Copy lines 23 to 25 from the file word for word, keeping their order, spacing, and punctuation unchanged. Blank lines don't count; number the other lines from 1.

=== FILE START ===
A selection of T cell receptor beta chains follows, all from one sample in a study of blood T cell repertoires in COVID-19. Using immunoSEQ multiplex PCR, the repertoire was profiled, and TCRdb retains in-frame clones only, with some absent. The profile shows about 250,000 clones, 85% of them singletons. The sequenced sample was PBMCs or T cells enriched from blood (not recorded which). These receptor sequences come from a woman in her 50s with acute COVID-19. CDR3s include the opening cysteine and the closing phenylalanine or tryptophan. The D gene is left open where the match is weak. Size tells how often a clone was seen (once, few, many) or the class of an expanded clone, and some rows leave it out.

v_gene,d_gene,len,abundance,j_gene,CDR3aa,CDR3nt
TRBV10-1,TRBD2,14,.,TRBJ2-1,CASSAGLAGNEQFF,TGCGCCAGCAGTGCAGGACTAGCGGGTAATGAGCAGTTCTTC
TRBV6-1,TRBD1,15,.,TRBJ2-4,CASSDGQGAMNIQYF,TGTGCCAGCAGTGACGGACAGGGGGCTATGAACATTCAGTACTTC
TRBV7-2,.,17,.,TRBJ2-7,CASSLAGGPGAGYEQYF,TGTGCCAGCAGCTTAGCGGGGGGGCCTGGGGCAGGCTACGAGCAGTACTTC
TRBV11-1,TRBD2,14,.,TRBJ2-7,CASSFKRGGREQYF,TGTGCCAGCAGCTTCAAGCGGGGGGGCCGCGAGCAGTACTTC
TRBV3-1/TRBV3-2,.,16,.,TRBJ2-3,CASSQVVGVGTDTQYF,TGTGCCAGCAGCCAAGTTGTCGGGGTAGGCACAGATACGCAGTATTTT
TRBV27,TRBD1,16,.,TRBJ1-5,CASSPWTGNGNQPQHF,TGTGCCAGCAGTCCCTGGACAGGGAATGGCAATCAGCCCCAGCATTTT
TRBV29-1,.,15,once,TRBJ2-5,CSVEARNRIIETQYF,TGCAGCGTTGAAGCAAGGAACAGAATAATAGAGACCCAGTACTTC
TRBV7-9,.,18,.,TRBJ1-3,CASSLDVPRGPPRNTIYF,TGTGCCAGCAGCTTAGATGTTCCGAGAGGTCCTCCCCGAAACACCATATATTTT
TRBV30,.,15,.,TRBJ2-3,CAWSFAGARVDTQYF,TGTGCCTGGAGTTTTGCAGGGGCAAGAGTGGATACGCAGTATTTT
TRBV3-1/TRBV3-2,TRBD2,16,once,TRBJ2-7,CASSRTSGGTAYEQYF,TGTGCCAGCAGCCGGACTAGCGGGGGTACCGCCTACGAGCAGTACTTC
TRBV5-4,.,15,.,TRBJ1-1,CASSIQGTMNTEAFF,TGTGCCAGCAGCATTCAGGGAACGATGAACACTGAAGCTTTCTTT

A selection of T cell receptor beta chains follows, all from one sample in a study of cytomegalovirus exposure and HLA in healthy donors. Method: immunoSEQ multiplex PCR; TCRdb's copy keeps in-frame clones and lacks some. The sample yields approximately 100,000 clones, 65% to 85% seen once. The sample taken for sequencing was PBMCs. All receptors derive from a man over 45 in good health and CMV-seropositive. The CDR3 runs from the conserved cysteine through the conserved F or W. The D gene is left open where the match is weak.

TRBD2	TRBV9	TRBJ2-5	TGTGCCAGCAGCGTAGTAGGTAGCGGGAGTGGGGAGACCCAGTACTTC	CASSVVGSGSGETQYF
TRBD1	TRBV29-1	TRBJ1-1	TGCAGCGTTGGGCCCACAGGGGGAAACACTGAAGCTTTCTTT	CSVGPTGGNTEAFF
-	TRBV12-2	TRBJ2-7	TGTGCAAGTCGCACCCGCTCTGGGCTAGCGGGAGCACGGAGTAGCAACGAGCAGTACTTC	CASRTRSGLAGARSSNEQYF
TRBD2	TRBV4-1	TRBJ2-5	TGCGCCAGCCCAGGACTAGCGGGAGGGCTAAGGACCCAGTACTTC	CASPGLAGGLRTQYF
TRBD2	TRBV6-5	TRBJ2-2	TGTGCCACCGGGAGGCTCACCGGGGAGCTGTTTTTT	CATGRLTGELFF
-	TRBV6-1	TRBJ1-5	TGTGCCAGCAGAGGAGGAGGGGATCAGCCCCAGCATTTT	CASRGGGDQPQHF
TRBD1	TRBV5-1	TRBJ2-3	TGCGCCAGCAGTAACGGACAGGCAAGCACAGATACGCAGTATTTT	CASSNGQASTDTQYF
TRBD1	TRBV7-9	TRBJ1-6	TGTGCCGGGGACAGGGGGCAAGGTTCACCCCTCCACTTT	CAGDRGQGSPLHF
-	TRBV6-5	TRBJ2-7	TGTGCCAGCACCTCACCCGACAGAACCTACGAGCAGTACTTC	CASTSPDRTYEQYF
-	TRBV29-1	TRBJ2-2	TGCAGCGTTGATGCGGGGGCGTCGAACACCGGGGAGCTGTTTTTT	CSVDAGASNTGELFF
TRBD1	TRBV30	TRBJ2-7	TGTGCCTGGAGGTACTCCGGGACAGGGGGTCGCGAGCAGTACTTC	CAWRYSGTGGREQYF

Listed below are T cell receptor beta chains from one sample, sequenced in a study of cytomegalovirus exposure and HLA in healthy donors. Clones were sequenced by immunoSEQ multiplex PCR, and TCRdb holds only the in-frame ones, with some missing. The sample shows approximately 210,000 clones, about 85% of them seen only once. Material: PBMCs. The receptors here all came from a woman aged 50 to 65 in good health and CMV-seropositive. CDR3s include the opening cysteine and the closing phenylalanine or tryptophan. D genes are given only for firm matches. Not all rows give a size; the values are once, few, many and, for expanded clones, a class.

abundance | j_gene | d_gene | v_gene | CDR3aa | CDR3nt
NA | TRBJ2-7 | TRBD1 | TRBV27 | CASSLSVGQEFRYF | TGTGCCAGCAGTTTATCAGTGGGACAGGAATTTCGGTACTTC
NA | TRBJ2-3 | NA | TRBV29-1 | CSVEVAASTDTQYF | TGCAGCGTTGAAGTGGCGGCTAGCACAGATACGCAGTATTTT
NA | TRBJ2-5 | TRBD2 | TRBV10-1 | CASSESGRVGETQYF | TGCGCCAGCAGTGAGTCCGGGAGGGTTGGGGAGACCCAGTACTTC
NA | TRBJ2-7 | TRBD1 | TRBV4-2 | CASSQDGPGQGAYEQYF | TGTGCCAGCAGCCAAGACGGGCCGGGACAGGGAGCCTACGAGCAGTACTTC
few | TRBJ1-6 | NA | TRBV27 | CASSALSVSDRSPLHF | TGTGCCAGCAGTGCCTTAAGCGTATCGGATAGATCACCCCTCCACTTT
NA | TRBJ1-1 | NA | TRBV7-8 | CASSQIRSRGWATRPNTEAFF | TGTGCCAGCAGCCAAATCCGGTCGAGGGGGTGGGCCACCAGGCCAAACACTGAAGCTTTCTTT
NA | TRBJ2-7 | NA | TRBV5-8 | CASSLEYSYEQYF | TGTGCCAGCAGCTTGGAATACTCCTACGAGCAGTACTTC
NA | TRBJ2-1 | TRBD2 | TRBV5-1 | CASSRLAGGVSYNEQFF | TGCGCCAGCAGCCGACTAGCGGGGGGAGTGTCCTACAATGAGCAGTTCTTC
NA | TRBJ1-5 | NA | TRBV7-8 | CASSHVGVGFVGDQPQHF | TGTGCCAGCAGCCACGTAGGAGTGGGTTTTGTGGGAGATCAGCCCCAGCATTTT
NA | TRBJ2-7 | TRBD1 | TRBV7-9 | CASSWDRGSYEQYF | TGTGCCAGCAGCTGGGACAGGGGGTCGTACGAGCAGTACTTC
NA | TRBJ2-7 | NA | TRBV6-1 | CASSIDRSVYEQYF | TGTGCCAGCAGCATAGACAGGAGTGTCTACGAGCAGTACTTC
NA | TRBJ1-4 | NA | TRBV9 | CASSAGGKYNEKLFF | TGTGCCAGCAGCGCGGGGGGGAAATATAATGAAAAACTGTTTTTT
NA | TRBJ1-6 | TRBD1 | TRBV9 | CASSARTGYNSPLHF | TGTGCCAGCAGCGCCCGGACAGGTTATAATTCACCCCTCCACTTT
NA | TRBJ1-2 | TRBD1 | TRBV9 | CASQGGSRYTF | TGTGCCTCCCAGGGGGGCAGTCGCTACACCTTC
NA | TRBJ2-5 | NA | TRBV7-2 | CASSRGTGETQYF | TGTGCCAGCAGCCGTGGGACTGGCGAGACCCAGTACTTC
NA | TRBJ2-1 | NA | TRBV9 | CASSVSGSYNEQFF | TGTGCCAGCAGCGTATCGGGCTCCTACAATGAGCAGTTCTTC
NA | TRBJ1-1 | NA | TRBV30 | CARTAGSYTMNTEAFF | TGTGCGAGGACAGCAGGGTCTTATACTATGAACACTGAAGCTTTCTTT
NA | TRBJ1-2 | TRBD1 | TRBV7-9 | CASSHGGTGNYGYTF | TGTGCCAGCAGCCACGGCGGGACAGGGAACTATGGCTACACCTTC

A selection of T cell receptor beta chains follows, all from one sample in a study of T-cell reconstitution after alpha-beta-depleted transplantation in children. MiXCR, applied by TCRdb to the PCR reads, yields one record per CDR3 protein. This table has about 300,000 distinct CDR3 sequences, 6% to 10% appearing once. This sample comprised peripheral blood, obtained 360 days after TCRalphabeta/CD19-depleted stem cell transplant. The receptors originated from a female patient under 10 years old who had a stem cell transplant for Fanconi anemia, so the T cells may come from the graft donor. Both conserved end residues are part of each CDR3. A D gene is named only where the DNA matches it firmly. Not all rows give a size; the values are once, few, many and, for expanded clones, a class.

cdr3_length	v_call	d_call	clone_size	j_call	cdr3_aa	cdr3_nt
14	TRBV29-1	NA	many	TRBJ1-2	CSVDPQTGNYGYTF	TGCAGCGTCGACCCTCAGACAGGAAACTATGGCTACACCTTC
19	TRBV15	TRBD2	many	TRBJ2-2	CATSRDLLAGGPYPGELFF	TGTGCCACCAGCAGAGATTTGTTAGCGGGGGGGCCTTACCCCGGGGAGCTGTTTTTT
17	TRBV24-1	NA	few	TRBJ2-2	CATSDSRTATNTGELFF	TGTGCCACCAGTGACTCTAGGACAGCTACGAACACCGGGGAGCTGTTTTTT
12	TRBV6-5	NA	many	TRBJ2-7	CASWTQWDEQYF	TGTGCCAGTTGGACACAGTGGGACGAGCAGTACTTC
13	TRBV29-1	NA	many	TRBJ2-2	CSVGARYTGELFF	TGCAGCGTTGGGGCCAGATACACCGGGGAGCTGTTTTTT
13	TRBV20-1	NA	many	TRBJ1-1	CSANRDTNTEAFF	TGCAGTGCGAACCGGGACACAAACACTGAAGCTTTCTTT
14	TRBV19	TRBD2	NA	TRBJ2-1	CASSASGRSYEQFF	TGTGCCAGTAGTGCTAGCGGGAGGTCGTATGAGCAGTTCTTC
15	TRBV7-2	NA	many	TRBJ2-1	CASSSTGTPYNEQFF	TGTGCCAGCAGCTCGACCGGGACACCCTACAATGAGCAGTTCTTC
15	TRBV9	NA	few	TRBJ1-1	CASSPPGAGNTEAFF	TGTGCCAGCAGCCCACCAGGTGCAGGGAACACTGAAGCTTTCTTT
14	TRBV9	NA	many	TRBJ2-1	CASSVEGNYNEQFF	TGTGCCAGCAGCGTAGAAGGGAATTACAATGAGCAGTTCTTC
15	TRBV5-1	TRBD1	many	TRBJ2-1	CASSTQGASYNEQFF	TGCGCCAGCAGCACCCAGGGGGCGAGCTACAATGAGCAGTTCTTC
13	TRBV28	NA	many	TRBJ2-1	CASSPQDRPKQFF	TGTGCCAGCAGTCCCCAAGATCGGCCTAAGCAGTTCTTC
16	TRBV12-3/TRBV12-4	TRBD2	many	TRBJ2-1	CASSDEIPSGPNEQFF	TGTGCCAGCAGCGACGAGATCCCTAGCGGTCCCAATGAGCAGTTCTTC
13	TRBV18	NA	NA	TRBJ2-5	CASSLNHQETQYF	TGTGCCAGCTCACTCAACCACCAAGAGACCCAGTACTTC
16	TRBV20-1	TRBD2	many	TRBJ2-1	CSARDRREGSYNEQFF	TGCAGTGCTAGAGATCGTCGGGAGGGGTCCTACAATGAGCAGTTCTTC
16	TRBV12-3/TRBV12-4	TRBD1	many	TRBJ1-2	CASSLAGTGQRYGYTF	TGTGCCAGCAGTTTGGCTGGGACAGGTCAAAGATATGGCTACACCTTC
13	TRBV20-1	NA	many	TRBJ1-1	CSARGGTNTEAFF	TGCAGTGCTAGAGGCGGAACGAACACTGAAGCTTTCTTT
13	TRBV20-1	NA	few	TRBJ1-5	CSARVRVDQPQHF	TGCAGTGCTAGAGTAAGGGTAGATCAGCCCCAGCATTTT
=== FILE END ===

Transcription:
-	TRBV6-5	TRBJ2-7	TGTGCCAGCACCTCACCCGACAGAACCTACGAGCAGTACTTC	CASTSPDRTYEQYF
-	TRBV29-1	TRBJ2-2	TGCAGCGTTGATGCGGGGGCGTCGAACACCGGGGAGCTGTTTTTT	CSVDAGASNTGELFF
TRBD1	TRBV30	TRBJ2-7	TGTGCCTGGAGGTACTCCGGGACAGGGGGTCGCGAGCAGTACTTC	CAWRYSGTGGREQYF